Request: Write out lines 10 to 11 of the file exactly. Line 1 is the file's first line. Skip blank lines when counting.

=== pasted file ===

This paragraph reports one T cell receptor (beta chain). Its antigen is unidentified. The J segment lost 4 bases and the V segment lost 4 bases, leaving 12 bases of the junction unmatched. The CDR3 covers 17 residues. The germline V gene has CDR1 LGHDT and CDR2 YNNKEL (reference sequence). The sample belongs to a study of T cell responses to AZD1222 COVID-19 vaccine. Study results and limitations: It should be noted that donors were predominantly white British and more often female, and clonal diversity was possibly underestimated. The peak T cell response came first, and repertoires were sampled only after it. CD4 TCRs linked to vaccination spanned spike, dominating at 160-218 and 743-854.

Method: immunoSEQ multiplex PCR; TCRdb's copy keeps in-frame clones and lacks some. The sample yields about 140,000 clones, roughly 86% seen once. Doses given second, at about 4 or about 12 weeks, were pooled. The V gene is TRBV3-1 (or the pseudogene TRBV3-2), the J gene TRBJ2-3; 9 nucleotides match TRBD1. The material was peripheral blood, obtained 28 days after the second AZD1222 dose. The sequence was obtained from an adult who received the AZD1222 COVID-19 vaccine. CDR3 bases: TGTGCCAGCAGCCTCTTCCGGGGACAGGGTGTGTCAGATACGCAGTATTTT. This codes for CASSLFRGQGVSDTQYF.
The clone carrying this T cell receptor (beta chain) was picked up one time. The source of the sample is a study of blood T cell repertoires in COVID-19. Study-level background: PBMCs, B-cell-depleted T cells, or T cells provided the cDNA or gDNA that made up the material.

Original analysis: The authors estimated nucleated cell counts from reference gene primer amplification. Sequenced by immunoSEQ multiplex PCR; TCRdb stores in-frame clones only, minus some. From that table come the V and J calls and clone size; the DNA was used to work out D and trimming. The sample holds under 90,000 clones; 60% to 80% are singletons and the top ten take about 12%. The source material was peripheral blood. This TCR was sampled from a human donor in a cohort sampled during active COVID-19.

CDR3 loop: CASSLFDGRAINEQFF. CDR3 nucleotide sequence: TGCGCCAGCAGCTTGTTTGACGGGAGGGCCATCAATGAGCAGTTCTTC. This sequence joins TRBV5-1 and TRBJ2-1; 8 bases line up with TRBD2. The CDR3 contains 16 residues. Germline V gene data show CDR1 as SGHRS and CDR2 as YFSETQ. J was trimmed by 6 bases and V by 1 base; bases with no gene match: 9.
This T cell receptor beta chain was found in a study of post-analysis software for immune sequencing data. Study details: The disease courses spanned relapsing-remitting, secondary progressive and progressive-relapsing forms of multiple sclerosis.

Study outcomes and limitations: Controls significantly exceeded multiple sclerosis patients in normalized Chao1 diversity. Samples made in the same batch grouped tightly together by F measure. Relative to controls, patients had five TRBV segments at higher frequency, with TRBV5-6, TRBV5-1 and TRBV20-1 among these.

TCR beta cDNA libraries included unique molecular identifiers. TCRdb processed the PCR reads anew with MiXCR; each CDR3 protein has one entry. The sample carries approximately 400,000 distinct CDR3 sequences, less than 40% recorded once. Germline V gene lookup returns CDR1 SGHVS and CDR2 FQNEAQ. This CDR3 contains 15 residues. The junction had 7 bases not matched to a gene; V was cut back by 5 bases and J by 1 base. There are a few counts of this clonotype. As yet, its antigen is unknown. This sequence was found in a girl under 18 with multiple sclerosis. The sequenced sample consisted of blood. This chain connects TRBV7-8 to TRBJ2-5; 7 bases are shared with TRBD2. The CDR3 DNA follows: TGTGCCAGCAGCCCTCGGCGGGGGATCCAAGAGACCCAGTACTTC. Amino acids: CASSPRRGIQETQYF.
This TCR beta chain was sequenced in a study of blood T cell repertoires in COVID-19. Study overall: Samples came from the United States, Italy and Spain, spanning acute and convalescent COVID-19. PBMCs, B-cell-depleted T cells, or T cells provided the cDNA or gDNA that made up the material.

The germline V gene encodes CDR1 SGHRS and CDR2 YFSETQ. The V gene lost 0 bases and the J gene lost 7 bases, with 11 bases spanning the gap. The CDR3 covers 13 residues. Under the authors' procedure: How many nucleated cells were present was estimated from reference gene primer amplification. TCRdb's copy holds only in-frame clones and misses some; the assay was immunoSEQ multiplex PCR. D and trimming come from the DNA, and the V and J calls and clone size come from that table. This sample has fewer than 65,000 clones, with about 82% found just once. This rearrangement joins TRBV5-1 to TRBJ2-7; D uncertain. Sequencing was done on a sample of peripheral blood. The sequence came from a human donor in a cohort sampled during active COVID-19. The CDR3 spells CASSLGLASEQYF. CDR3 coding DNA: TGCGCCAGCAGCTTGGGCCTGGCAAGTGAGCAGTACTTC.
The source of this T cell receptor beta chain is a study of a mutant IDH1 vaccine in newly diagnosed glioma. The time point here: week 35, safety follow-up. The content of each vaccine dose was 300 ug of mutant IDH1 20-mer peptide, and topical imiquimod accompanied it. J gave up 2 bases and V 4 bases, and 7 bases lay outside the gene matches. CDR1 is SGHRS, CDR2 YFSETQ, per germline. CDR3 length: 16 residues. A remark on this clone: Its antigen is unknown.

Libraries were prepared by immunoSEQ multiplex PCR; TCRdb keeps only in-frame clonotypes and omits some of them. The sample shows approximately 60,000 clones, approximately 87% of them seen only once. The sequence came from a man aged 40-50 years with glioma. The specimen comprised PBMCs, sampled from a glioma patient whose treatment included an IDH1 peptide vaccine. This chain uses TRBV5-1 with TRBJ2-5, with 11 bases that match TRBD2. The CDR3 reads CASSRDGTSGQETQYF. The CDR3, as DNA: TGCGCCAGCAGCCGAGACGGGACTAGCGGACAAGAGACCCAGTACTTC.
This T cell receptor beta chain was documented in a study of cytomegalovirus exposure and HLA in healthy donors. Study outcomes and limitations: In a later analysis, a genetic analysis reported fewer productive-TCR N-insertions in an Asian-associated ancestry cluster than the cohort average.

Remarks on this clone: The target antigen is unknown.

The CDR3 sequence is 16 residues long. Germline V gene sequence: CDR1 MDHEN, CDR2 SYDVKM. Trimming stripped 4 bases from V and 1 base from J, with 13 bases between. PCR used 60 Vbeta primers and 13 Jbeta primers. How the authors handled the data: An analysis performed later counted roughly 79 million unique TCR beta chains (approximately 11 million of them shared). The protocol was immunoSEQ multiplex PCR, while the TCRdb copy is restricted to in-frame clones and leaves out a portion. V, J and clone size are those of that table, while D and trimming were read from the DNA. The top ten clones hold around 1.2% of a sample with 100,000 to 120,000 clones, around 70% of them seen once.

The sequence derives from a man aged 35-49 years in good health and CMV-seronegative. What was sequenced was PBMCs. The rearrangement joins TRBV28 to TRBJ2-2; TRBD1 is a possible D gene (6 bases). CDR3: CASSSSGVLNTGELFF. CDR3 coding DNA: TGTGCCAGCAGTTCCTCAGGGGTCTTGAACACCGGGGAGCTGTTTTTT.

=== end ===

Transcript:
The germline V gene encodes CDR1 SGHRS and CDR2 YFSETQ. The V gene lost 0 bases and the J gene lost 7 bases, with 11 bases spanning the gap. The CDR3 covers 13 residues. Under the authors' procedure: How many nucleated cells were present was estimated from reference gene primer amplification. TCRdb's copy holds only in-frame clones and misses some; the assay was immunoSEQ multiplex PCR. D and trimming come from the DNA, and the V and J calls and clone size come from that table. This sample has fewer than 65,000 clones, with about 82% found just once. This rearrangement joins TRBV5-1 to TRBJ2-7; D uncertain. Sequencing was done on a sample of peripheral blood. The sequence came from a human donor in a cohort sampled during active COVID-19. The CDR3 spells CASSLGLASEQYF. CDR3 coding DNA: TGCGCCAGCAGCTTGGGCCTGGCAAGTGAGCAGTACTTC.
The source of this T cell receptor beta chain is a study of a mutant IDH1 vaccine in newly diagnosed glioma. The time point here: week 35, safety follow-up. The content of each vaccine dose was 300 ug of mutant IDH1 20-mer peptide, and topical imiquimod accompanied it. J gave up 2 bases and V 4 bases, and 7 bases lay outside the gene matches. CDR1 is SGHRS, CDR2 YFSETQ, per germline. CDR3 length: 16 residues. A remark on this clone: Its antigen is unknown.